The Internal Revenue service drew a hard line to illuminate the difference between meals vs. entertainment as a business deduction by issuing IRS Notice 2018-76. This clarification (which was requested by the American Institute of Certified Public Accountants back in April) is a welcome clarification of the tax law that will apply to your 2018 tax filings.
ENTERTAINMENT EXPENSES NON DEDUCTALE
In general, all entertainment expense associated with your business are non -deductible. Examples of non-deductible entertainment expenses are “any activity which is of a type generally considered to constitute entertainment, amusement, or recreation, such as entertaining at night clubs, cocktail lounges, theaters, country clubs, golf and athletic clubs, sporting events, and on hunting, fishing, vacation, and similar trips, including such activity relating solely to the taxpayer or the taxpayer’s family”.
Pursuant to this recent pronouncement taxpayers may deduct 50% of a business meal if:
- The expense is an ordinary and necessary expense under § 162(a) paid or incurred during the taxable year in carrying on any trade or business;
- The expense is not lavish or extravagant under the circumstances;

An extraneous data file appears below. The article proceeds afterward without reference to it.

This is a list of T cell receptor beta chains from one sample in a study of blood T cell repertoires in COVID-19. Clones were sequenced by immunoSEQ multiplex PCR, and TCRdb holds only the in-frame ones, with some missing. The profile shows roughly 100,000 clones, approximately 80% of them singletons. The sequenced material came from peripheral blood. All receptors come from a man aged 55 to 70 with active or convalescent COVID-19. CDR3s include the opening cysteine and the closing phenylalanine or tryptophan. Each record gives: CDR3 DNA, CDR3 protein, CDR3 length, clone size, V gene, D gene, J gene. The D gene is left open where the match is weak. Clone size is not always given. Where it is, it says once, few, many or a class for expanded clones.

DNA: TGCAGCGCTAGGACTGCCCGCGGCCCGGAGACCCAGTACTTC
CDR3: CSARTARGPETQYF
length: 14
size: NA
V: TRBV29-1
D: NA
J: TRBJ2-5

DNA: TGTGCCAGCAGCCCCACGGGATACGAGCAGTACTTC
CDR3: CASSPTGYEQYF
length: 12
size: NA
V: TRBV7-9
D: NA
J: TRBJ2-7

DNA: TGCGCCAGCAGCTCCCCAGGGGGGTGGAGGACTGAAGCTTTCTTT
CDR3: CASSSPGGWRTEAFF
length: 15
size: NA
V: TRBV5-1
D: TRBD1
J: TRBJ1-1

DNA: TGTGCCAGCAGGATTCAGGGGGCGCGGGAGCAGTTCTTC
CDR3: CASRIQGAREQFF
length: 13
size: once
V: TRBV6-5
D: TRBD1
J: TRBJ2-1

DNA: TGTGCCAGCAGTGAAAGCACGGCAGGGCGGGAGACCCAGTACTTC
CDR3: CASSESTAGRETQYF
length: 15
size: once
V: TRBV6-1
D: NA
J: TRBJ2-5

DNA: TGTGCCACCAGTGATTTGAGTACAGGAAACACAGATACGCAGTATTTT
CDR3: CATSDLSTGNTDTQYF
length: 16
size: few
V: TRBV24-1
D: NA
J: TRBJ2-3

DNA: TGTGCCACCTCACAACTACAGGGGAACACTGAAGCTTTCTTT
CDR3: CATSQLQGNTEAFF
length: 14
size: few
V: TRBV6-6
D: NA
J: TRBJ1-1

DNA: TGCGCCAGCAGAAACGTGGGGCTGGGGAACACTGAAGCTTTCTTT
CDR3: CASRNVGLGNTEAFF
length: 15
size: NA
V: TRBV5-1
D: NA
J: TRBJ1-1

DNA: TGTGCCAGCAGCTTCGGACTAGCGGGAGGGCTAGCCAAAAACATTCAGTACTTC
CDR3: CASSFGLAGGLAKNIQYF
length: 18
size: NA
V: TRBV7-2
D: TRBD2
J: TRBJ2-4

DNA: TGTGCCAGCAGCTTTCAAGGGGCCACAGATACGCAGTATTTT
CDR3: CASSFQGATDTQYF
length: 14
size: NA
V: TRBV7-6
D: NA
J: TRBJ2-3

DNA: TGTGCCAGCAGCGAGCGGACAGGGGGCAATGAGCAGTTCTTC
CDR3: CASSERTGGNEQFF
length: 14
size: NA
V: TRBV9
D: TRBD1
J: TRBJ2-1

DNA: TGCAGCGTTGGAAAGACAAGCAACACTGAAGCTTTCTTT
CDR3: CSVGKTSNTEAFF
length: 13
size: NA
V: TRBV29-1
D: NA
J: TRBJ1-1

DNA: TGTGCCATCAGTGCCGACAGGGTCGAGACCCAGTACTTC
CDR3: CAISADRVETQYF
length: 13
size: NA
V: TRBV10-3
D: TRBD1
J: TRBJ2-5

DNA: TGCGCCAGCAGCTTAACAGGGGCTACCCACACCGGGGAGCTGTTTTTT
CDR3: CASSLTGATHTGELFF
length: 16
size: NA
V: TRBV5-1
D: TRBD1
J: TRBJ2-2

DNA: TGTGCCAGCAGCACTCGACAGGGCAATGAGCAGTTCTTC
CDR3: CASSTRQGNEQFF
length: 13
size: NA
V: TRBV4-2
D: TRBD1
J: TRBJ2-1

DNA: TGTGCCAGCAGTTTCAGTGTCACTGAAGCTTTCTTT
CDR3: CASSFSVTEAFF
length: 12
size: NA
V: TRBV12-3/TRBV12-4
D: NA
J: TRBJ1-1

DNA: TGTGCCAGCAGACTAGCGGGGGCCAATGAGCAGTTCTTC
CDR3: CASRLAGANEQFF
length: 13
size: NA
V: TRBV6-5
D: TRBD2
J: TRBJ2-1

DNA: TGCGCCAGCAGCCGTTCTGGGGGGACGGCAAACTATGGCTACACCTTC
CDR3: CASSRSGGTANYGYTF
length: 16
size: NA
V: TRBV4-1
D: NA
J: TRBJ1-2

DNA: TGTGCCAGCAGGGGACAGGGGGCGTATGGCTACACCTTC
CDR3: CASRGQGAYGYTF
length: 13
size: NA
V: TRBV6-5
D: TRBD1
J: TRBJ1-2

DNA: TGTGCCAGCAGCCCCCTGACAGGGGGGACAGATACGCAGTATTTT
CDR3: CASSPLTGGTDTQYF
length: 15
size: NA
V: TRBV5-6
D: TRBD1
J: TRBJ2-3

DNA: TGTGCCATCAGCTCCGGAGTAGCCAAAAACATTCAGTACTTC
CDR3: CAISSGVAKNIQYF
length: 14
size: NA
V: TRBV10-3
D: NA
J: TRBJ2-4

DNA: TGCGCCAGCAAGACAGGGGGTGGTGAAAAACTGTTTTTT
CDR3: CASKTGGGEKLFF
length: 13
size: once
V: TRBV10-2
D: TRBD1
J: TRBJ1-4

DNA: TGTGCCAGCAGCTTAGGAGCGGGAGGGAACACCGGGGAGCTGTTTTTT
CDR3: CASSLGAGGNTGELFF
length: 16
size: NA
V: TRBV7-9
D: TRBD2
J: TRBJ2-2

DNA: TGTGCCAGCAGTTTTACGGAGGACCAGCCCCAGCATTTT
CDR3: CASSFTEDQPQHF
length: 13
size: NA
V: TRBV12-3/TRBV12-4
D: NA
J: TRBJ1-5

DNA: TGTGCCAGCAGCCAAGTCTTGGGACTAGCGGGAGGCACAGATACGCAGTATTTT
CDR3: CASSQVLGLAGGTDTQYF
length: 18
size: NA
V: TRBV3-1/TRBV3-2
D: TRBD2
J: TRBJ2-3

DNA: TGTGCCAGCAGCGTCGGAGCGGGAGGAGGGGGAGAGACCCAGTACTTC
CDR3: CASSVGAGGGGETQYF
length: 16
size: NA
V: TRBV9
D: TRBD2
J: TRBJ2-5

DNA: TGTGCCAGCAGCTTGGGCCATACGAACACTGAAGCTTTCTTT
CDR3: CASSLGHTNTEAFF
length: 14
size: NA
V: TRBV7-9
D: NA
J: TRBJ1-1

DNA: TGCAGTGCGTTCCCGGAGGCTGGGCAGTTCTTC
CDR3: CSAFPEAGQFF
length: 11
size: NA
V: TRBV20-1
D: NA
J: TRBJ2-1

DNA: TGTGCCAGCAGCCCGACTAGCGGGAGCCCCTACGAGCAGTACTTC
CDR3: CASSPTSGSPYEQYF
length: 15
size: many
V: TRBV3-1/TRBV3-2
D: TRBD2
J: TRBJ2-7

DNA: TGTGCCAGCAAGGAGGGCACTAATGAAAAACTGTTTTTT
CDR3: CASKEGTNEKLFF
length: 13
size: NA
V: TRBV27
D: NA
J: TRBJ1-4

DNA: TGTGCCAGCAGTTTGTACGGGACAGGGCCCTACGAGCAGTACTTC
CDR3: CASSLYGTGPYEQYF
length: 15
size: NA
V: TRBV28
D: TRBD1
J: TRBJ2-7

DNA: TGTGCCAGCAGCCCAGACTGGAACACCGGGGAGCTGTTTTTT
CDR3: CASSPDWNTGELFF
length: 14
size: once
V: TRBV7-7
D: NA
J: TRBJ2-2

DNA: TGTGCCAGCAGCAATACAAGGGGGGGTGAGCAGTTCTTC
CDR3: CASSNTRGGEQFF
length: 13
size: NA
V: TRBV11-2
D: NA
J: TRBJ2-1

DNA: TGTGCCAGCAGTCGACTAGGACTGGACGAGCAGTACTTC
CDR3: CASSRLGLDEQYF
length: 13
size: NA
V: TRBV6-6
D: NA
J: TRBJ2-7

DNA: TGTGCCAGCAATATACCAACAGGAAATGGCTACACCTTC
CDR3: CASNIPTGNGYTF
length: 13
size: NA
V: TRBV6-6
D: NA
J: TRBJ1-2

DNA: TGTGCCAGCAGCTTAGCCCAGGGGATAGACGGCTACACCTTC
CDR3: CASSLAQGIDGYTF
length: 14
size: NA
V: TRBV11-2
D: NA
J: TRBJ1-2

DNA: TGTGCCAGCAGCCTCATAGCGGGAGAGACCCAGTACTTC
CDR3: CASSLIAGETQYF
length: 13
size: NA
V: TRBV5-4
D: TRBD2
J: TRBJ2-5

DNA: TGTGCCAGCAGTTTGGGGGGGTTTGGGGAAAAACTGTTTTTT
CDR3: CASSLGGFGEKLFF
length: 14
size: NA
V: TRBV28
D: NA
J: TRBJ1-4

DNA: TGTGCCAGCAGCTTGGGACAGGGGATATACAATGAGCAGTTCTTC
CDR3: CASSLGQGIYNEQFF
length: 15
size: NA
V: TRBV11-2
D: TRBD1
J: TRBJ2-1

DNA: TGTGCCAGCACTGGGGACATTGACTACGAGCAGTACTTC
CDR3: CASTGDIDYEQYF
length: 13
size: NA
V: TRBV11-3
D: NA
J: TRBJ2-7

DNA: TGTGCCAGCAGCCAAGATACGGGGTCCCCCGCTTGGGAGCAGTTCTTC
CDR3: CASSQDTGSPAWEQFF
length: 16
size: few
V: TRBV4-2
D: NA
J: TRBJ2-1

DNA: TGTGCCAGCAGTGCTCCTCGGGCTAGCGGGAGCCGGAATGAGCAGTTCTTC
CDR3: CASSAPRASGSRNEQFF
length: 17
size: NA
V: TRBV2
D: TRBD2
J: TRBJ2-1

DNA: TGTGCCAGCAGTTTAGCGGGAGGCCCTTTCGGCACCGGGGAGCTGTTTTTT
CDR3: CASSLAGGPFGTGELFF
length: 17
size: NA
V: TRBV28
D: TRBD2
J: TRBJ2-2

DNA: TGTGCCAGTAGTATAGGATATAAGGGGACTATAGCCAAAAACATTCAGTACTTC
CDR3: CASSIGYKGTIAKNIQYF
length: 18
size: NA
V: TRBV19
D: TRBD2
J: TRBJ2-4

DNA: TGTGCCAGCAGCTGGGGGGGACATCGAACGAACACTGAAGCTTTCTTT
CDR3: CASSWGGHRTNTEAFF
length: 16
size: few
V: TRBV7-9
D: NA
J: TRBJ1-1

- The taxpayer, or an employee of the taxpayer, is present at the furnishing of the food or beverages;
- The food and beverages are provided to a current or potential business customer, client, consultant, or similar business contact; and
- In the case of food and beverages provided during or at an entertainment activity, the food and beverages are purchased separately from the entertainment, or the cost of the food and beverages is stated separately from the cost of the entertainment on one or more bills, invoices, or receipts. The entertainment disallowance rule may not be circumvented through inflating the amount charged for food and beverages
Entertainment expenses for business purposes are non-deductible.
Recreational expenses principally for the benefit of employees are 100% deductible.
Expenses for food and beverages furnished on business premises of the taxpayer primarily for his employees are 50% deductible.
Meals provided in conjunction with carrying on any trade or business are 50% deductible.
Expenses incurred by a taxpayer directly related to business meetings of his employees, stockholders, agents and directors are 50% deductible.
Expenses directly related and necessary to attendance at business leagues, chamber of commerce (any organization described in IRC Section 501(c)(6)) are 50 % deductible.
The ability to deduct expenses need to be supported by documentary evidence. Remember the 4 W’s. Under examination by the IRS documentation of the expense specifying the rational of the business expense (Who, What Where and Why) needs to be evidenced in order for the expense to be considered a valid deduction.